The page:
After just over an hour behind the wheel, the blue motorway signs are far behind me and I find myself off the rat run somewhere not far from Peterborough. Ok… so it’s not exactly glamour, romance or the Swiss Alps but some of the Fenland B-roads are perfect for some fun with an F. One thing that does come to the fore very quickly is just how sorted and planted the chassis really is – it’s not just good… its bloody superb. The coupe simply devours fast bends with aplomb and the wide track allied to rubber the width of an Aveling Barford road roller ensures your safety and confidence.
Switching on the “Active Exhaust” rewinds the clock to 1965. This clever electronically actuated by-pass system of the silencers creates an epic growl under acceleration and a soul-stirring over-run crackle when on a trailing throttle – you could almost think you are travelling in an E-Type. Forget the noise of a Japanese rice rocket like an Evo Lancer or Subaru, the soundtrack of the Jaguar albeit loud is sublime and certain to make the hair stand to attention on the back of your neck. On a long straight road, the active exhaust and speed of the steering wheel paddle gear changes is breath-taking… this is no longer Cambridgeshire, more like Le Mans.
Cornering is effortless, the grip is nigh on perfect and at no point did the 3.0 supercharged V6 seem lacking in power or torque. Even switchback corners can be taken with gutso and the F-Type corners flatter than a Riley professional series snooker table. The traction control will rein you in on occasions but overall, the Jaguar is a well-balanced machine that soothes and excites in equal measures. The massive brakes never faded one bit even under some quick repeated braking and even the overall ride comfort although sportily firm, doesn’t loosen your fillings and the “bump thump” of ruts and potholes while being noticeable never spoils the experience.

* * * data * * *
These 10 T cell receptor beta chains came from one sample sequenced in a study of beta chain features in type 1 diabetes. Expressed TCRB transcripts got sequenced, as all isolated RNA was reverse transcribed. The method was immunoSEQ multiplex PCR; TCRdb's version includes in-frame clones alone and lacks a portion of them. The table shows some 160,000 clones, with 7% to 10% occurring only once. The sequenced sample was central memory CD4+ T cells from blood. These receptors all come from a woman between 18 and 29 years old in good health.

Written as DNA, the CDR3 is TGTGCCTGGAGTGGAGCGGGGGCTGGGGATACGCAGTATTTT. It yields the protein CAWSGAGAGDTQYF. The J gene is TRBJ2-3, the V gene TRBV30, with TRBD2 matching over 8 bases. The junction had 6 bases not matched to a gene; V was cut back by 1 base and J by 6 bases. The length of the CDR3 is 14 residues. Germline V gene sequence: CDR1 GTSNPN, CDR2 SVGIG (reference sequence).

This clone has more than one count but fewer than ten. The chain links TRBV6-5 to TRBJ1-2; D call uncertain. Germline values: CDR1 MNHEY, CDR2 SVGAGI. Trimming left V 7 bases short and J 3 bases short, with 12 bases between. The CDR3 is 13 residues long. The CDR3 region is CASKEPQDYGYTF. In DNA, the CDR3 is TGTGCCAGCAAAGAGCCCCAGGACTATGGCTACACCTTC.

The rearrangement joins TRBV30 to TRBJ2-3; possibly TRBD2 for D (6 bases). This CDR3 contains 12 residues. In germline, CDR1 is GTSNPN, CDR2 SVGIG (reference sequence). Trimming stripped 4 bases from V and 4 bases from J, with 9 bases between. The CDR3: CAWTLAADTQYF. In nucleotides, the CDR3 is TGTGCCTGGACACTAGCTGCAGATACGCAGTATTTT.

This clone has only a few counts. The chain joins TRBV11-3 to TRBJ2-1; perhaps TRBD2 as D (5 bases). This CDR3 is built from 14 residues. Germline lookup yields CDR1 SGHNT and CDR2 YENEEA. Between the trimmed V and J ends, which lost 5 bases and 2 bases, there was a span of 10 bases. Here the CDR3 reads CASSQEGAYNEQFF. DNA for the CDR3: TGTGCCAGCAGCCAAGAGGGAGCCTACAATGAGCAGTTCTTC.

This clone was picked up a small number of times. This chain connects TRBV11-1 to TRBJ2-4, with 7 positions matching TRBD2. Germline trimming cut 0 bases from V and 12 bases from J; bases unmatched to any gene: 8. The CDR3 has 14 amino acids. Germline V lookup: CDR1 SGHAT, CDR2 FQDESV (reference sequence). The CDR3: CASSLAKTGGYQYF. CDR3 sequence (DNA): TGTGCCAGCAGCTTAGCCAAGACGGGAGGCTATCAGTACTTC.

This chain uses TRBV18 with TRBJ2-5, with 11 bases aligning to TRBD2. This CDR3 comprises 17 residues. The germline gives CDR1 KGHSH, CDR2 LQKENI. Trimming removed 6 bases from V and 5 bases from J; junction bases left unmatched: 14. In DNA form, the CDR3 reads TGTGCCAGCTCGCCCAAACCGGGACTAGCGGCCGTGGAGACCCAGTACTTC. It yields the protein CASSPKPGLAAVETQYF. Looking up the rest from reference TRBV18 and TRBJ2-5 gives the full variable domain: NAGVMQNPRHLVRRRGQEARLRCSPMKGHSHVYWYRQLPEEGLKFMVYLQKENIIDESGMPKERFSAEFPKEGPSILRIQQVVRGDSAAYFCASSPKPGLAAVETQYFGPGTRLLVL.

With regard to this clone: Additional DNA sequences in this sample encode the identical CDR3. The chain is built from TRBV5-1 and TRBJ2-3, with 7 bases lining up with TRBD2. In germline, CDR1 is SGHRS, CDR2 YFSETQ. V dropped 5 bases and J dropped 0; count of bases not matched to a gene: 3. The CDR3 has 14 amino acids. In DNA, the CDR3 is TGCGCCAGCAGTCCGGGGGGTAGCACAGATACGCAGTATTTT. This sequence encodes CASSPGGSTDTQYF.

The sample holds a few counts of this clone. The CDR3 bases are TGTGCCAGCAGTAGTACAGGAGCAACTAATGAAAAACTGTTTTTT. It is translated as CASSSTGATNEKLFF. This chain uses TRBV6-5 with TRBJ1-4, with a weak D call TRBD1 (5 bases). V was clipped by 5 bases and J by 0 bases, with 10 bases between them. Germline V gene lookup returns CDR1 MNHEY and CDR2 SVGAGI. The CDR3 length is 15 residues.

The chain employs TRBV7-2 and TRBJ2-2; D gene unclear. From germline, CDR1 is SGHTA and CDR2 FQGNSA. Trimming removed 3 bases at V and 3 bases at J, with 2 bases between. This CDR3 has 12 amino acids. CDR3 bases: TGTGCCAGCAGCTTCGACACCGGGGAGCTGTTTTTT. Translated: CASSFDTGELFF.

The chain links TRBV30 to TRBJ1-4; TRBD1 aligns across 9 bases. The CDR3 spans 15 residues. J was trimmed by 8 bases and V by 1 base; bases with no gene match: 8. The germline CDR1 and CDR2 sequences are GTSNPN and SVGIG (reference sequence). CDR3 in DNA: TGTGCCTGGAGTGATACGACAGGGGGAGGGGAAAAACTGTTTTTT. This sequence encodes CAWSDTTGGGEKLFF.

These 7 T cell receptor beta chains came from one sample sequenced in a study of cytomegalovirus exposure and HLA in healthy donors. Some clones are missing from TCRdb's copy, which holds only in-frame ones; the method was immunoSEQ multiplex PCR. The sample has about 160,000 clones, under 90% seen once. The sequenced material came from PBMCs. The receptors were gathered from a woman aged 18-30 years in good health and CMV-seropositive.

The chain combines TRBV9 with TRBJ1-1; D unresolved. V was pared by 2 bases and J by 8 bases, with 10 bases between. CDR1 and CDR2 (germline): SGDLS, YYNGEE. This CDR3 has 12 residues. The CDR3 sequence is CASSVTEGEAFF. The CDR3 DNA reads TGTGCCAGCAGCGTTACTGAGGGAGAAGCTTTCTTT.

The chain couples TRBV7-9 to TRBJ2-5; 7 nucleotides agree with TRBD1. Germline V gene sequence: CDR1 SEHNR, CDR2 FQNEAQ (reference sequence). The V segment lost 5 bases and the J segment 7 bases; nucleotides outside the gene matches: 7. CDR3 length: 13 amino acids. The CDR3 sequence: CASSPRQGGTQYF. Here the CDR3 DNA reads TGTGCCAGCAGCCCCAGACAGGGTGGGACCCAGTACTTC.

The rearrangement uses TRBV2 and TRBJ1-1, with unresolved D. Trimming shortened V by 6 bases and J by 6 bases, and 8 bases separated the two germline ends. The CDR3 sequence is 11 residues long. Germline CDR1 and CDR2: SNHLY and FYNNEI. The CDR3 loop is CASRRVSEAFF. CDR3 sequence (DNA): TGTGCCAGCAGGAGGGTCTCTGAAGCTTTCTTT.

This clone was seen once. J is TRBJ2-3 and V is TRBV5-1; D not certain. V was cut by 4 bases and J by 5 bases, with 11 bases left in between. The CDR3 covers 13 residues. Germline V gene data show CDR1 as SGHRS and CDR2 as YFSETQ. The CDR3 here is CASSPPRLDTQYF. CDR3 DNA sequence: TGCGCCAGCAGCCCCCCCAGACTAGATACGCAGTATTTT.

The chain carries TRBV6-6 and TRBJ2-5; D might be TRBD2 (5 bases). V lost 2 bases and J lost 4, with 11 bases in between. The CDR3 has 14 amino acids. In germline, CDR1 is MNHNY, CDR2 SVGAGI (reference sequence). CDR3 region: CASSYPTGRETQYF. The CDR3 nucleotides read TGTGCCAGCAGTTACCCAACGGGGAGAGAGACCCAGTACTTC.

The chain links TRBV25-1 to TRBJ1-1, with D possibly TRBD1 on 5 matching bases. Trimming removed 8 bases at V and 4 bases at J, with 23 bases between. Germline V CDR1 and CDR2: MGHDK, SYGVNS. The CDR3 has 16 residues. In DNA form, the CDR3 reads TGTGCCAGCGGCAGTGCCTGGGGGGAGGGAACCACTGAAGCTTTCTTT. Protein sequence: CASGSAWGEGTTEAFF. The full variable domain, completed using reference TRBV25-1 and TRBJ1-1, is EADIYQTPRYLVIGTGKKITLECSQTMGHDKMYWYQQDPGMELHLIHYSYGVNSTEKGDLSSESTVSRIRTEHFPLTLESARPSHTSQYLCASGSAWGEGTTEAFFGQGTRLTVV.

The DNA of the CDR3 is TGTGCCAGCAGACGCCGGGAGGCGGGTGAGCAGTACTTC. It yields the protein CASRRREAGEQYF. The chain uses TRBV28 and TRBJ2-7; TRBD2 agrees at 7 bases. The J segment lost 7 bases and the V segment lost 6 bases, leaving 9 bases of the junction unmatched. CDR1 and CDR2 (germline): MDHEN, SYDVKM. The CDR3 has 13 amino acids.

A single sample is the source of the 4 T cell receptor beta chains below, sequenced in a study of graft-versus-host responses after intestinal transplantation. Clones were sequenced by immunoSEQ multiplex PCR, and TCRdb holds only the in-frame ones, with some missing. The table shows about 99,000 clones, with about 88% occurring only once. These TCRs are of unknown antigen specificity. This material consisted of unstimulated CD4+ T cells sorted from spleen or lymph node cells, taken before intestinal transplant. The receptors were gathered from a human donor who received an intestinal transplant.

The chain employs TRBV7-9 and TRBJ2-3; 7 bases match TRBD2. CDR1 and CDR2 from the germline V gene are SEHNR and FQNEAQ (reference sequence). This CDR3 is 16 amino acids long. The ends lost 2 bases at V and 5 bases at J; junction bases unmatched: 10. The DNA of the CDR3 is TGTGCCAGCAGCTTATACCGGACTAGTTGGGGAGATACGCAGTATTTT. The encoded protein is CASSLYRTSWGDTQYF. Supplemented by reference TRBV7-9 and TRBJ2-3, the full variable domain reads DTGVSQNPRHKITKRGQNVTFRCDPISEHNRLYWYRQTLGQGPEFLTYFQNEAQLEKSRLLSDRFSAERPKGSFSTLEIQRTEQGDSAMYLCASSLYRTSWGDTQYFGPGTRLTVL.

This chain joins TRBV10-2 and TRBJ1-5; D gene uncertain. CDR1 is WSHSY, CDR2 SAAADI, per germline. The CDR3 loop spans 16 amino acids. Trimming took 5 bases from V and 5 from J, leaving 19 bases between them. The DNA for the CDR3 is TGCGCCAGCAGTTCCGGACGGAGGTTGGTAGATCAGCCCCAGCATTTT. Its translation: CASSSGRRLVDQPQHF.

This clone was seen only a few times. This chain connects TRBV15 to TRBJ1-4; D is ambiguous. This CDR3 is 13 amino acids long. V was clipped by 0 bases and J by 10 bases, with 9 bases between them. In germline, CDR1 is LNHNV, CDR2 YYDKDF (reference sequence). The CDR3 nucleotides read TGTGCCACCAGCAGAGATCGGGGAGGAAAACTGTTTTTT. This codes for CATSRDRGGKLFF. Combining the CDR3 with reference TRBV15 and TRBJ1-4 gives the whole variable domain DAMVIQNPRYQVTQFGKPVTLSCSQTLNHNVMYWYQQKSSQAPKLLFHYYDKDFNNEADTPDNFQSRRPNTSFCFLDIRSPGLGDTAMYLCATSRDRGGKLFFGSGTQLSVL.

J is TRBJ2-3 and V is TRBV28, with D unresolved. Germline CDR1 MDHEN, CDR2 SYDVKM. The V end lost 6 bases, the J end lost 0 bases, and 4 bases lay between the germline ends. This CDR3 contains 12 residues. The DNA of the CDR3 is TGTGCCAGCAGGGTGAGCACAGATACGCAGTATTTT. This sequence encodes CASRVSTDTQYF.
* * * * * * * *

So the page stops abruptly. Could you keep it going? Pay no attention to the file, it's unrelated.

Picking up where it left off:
The dynamic mode setting is there for those who want a little more excitement, with a simple stab of the button gear changes are quickened and the steering and suspension are altered to give a more direct feel. It’s not really needed in all honesty as the Coupe is able to quicken your heart rate without any extra trickery. Despite the input from the computerised gearbox and suspension, the F-Type feels very responsive and is very quick to react to your inputs through the pedals or the wheel. Overall, the Coupe is a very satisfying car to drive be it cruising or when firing both barrels.